Works Cited

Roethke, Theodore. The Lost Son and Other Poems. Doubleday and Company, 1948.
(~6 min read)

For the purpose of this article, dialogue is an alive, action-alike, realistic way to reveal new information about character and/or plot and thus it should carry tension (from 'Make a Scene' by Jordan E. Rosenfeld, Writer's Digest Books 2008). To that end, dialogue can destabilise or demand action—which is almost the same if you ask me.


Dialogue consists of the spoken part and the dialogue tag, which tells us who does the speaking.
  • Dialogue tags: Is a phrase that precedes, intersects, or follows dialogue and includes the word 'said' or one of its synonyms (asked, yelled, muttered, screamed,...).
When used right, dialogue tags should be near invisible, except when they shouldn't as in...
  • Action beats - huge topic coming!
An action beat is a standalone sentence, designed to break apart dialogue. It's a powerful tool for structuring dialogue. See the last example, when Paul sits down? This is an action beat, because it belongs with the dialogue. See later for further information.
Some articles talk about 'speaker attributes', and they're not to be confused with dialogue tags, because speaker attributes are stuff we infer about the speaker from how something is said, or what actually is said. A line like "Don't you dare loom!" tells me that the speaker is annoyed at the dialogue partner for appearing big and intimidating. We can use dialogue to show the reader new information without it being obvious. Usually, the dialogue portion of the speech is about showing, while the dialogue tag is the telling part. Even when you now think that action beats are better (and they are, usually, because of showing) than dialogue tags, don't go and do away with dialogue tags entirely. It's not necessary to only write dialogue with action beats. Sometimes it's enough to just let the reader know who's speaking with a simple dialogue tag.

Verbal communication and what goes on in terms of body language can tell us what's going on inside and outside an character (thinking, feeling, processing, or knowing), but also mask what's going on. If you write the dialogue and action beats well, when a character asks his boss for a pay raise, the boss (and the reader) will see small signs that the character's not confident he deserves it. These kind of exchanges are fraught with tension, and rightly so. They propel the story forward in all directions.

Other times, the dialogue will be open and honest, and we'll feel your protagonist relax among friends who support him onto death and beyond. Done well, dialogue is a powerful tool for characterisation. Don't leave me with only smiles, shouts, and hugs.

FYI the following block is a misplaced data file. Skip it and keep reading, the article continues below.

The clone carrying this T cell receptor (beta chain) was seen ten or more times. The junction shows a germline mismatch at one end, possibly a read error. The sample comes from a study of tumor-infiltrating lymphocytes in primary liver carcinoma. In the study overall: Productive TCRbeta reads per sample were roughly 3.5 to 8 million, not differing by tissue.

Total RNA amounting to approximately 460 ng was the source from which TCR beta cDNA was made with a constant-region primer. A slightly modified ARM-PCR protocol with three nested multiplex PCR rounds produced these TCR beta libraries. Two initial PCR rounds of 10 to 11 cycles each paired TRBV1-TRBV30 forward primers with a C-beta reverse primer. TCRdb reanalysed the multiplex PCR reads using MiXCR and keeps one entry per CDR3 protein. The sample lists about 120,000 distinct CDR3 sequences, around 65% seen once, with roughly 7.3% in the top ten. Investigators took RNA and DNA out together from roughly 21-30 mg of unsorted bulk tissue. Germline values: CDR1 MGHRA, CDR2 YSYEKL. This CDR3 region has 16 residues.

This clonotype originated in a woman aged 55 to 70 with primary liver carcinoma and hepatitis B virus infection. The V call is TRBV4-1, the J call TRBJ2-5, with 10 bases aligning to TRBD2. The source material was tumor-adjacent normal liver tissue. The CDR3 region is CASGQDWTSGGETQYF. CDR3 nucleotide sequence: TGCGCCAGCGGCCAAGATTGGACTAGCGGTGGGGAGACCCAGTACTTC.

Examples of an emotionally revealing dialogue is if your protagonist goes quiet or chatty, he deliberately misunderstands his dialogue partner, or maybe he contradict things he himself has said in the past. And his dialogue partners? If they catch these undercurrents, they'll get that something has changed and it might give them pause.

But whatever the ends of your dialogue, choose words your character would choose. Ask yourself which kind of conversation this is and how the characters relate to each other. Do they have specific quirks you can infuse their dialogue with? Something a bit subtle is mirroring patterns. Maybe they mirror each other in words. Maybe you cross your legs when your dialogue partner does. Even body language sometimes mirrors your dialogue partner. These are great tools for characterisation and action beats.

A word of caution about action beats here: Everyone has crutches that he/she uses over and over. My characters are often smiling or balling fists. Or propping themselves up against the wall. When you've written your dialogue scene, go back and look it over with specific regard to those and change them to fresh actions.

And a second caution: Don't use action beats to detail setting, except when it's a tool for characterisation. When a character does something during dialogue, you have the opportunity to—briefly—show me the layout of the room they're in. Maybe Pauline moves her chair over to the fireplace because it's cold. Or Paul flips the lightswitch and a single-bulb dangles forlorn from the ceiling.

So how to do dialogue right, or wrong? First we need to pay attention to the MECHANICS and punctuation, everyone's favourite topic.
  • Punctuation and ways to vary dialogue
Dialogue tags are Paul said or Pauline asked. They can be given after, before the dialogue, or in the middle of the dialogue. You can vary where you place the dialogue tags. They don't always have to come at the beginning, nor do they have to come at the end. Sometimes they are in the middle: